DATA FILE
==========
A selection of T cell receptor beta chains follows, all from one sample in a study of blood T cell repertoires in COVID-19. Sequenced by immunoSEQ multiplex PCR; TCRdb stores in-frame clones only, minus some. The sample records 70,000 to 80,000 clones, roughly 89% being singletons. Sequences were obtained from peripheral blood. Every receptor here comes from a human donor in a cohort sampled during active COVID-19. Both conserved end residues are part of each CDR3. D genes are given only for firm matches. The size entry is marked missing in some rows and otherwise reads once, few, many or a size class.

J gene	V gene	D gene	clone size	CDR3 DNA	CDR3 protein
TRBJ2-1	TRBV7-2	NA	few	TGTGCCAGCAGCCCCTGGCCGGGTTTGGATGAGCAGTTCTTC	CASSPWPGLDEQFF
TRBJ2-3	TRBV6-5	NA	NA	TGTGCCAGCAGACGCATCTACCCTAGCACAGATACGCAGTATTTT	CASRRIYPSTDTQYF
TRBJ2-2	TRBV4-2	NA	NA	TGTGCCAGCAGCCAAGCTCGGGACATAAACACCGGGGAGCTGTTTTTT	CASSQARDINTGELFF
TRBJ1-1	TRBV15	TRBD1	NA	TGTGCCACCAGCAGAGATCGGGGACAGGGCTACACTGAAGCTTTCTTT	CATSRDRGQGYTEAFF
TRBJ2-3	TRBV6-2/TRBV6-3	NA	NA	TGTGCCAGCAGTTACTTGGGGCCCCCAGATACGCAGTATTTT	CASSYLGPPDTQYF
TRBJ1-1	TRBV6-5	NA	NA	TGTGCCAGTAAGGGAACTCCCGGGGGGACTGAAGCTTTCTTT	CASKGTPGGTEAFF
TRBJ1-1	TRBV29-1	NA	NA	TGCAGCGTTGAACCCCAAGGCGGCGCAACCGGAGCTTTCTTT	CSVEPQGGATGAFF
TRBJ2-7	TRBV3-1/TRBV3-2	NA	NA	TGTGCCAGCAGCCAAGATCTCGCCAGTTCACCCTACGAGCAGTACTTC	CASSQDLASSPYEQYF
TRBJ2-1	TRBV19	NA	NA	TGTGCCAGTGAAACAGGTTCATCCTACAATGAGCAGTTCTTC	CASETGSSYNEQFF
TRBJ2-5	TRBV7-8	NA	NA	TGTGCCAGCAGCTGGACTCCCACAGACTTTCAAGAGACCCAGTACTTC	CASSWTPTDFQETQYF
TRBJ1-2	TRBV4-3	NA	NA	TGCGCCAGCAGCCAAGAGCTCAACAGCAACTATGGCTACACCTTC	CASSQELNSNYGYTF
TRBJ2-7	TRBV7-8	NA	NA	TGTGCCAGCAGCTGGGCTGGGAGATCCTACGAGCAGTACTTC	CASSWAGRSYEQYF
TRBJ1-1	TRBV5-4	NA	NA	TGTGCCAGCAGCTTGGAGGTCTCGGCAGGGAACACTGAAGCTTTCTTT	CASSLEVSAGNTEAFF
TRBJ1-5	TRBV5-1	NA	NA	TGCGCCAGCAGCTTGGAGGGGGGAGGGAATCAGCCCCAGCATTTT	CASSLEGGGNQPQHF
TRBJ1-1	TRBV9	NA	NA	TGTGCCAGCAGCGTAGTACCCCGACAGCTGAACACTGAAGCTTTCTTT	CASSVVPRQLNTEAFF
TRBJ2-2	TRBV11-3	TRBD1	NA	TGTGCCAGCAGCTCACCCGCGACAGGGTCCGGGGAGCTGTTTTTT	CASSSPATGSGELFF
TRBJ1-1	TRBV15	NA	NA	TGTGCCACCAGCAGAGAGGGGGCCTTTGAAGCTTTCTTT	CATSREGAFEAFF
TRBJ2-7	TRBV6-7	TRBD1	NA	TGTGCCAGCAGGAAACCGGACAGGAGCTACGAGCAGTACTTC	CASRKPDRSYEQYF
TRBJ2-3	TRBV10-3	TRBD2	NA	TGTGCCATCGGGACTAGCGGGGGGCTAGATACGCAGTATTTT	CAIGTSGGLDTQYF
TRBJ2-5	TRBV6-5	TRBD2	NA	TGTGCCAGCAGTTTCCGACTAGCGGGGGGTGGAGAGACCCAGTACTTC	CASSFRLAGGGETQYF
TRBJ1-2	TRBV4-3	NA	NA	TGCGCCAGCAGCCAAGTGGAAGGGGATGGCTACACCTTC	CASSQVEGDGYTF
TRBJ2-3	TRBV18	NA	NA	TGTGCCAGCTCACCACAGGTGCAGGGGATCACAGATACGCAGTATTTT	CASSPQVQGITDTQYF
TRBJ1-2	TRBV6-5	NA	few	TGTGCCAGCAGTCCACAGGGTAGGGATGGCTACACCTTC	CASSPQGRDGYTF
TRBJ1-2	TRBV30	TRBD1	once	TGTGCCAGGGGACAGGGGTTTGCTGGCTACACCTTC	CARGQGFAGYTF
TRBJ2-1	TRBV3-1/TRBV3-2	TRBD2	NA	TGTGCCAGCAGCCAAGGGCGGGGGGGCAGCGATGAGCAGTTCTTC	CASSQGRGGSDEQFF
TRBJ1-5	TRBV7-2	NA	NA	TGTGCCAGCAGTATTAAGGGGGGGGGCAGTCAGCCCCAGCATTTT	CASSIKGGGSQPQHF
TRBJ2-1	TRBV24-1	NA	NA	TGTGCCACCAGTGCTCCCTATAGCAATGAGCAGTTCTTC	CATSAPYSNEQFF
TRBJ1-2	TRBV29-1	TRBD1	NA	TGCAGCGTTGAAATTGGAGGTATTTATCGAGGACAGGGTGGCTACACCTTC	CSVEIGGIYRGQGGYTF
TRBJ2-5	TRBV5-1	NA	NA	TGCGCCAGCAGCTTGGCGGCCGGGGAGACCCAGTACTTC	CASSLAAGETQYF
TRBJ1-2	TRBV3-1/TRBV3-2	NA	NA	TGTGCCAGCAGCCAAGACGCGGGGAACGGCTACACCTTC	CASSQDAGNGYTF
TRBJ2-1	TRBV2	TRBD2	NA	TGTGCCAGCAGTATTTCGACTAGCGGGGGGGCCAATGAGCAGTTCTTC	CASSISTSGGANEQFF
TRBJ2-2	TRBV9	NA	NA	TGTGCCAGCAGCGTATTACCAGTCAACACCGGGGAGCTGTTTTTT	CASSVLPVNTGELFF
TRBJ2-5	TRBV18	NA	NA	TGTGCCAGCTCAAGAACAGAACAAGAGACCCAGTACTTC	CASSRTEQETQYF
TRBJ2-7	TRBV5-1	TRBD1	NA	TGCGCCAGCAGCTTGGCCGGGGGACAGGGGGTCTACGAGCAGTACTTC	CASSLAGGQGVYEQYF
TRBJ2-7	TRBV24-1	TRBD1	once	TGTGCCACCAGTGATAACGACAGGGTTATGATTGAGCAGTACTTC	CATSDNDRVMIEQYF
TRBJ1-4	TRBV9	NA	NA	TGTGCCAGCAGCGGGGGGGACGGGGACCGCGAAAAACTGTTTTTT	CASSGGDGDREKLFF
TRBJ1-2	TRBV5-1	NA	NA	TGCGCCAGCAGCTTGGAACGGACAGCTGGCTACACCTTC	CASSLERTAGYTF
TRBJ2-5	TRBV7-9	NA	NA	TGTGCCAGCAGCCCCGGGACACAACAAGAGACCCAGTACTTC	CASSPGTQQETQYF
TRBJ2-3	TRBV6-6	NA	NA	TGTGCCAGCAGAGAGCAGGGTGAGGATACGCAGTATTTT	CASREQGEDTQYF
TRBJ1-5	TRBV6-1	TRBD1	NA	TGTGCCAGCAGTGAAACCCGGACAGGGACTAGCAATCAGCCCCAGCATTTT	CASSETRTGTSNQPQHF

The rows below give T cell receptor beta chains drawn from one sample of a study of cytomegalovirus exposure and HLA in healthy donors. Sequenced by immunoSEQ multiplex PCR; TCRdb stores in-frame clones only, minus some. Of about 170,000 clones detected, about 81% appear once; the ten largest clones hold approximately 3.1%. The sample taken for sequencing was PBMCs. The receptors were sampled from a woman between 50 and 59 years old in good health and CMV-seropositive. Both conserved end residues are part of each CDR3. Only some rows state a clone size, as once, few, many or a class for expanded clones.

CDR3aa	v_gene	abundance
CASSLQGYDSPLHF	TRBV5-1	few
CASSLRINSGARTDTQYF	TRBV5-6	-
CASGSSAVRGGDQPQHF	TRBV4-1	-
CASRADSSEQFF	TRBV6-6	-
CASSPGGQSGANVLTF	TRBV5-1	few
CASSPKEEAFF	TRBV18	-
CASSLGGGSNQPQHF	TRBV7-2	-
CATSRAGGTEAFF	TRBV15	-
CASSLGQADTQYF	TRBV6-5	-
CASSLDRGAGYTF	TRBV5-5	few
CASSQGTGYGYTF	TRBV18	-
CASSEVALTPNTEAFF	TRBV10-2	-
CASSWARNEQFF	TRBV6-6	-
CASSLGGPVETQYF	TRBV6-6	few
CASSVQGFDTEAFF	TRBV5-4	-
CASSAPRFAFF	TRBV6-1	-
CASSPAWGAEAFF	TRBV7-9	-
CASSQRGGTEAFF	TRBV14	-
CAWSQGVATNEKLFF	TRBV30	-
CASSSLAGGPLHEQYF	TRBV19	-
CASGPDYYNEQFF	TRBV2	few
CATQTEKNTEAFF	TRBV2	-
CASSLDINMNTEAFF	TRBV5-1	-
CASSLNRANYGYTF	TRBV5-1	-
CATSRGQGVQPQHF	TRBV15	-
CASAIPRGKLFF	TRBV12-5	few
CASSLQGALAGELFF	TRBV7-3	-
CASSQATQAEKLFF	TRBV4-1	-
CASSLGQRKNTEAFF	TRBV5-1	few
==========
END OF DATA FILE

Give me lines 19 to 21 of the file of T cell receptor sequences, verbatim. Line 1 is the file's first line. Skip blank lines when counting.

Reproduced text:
TRBJ1-1	TRBV15	NA	NA	TGTGCCACCAGCAGAGAGGGGGCCTTTGAAGCTTTCTTT	CATSREGAFEAFF
TRBJ2-7	TRBV6-7	TRBD1	NA	TGTGCCAGCAGGAAACCGGACAGGAGCTACGAGCAGTACTTC	CASRKPDRSYEQYF
TRBJ2-3	TRBV10-3	TRBD2	NA	TGTGCCATCGGGACTAGCGGGGGGCTAGATACGCAGTATTTT	CAIGTSGGLDTQYF